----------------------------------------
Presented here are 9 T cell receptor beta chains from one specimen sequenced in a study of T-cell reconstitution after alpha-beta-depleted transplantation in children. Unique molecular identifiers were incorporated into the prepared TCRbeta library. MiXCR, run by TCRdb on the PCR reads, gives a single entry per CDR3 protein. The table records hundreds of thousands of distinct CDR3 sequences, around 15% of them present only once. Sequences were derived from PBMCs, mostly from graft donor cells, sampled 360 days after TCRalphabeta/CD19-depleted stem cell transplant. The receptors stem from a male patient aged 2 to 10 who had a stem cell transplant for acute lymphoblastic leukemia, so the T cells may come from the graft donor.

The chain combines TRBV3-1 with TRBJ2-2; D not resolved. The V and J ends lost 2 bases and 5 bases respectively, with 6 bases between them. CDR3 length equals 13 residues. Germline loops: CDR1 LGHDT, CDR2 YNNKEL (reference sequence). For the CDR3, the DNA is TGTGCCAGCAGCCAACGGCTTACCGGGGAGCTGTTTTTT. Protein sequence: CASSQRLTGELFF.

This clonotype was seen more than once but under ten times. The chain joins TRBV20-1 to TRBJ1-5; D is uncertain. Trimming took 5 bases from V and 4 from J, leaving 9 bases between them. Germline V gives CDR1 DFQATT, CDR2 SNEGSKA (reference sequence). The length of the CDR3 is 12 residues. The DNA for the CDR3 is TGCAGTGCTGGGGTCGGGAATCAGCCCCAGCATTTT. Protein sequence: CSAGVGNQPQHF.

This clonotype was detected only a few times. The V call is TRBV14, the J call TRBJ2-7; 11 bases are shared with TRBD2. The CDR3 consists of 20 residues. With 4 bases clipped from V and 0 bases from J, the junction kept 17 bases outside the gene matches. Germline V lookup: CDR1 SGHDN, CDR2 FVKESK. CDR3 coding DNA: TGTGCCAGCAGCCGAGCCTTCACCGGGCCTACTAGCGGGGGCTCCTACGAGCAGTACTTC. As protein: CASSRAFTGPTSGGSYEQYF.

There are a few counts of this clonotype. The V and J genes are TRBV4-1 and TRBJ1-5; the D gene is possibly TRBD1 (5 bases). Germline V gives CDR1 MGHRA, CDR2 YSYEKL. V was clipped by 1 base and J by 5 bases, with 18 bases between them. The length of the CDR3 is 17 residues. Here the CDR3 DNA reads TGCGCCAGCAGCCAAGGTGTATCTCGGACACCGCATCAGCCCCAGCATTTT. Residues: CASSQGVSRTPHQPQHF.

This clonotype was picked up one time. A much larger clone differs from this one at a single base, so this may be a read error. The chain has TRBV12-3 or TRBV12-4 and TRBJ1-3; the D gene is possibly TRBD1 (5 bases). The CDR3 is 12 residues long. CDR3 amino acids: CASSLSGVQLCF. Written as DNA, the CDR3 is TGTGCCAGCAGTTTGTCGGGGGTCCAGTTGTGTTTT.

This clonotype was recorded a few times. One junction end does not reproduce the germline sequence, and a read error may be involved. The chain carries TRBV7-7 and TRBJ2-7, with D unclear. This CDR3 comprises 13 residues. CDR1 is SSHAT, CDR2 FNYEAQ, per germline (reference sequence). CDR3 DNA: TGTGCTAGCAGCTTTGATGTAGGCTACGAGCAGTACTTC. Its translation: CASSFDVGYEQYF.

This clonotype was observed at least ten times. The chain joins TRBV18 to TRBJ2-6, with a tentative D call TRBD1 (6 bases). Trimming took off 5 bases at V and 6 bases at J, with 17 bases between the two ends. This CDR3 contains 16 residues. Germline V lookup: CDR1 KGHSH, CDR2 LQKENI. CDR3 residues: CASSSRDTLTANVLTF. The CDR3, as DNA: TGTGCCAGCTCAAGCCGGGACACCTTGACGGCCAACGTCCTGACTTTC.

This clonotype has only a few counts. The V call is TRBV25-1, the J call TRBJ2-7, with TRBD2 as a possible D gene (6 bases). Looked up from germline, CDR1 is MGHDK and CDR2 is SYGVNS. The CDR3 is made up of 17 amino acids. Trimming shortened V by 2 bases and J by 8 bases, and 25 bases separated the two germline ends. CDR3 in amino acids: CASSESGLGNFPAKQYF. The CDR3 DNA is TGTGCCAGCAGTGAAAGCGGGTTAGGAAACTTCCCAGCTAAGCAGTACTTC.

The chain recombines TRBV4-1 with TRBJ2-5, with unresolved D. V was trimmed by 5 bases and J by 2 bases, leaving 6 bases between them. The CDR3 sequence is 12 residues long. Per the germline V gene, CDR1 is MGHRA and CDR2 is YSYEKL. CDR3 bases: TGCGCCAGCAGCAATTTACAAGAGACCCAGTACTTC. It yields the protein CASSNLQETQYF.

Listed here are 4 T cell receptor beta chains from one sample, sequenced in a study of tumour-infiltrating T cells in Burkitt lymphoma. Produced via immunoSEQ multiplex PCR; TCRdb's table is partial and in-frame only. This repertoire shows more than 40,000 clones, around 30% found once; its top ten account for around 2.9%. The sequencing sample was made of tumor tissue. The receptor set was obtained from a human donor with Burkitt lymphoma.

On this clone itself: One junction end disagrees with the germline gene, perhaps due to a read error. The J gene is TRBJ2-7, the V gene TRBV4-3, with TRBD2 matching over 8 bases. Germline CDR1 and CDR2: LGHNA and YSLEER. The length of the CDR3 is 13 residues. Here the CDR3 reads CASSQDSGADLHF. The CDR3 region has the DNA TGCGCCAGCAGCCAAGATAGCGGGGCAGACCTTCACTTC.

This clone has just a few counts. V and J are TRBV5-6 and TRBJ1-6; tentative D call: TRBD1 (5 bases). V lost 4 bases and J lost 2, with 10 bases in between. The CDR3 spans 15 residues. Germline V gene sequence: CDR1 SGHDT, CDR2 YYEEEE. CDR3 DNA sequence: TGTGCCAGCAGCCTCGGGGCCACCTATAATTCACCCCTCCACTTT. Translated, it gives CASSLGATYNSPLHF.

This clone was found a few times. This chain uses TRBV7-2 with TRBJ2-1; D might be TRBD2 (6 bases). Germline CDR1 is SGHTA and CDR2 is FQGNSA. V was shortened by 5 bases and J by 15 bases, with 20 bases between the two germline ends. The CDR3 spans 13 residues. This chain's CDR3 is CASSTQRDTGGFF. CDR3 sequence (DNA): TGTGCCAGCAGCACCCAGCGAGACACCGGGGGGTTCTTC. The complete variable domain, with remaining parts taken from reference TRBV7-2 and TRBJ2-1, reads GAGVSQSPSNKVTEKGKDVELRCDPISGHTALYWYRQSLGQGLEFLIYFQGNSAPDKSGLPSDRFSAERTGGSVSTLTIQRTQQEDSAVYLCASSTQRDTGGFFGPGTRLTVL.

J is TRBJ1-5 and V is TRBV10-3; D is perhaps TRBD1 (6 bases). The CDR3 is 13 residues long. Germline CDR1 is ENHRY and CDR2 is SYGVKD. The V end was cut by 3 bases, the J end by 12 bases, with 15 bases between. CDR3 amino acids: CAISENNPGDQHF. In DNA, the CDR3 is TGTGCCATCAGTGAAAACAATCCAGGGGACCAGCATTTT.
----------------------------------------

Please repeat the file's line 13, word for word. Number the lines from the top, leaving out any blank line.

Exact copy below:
This clone has just a few counts. V and J are TRBV5-6 and TRBJ1-6; tentative D call: TRBD1 (5 bases). V lost 4 bases and J lost 2, with 10 bases in between. The CDR3 spans 15 residues. Germline V gene sequence: CDR1 SGHDT, CDR2 YYEEEE. CDR3 DNA sequence: TGTGCCAGCAGCCTCGGGGCCACCTATAATTCACCCCTCCACTTT. Translated, it gives CASSLGATYNSPLHF.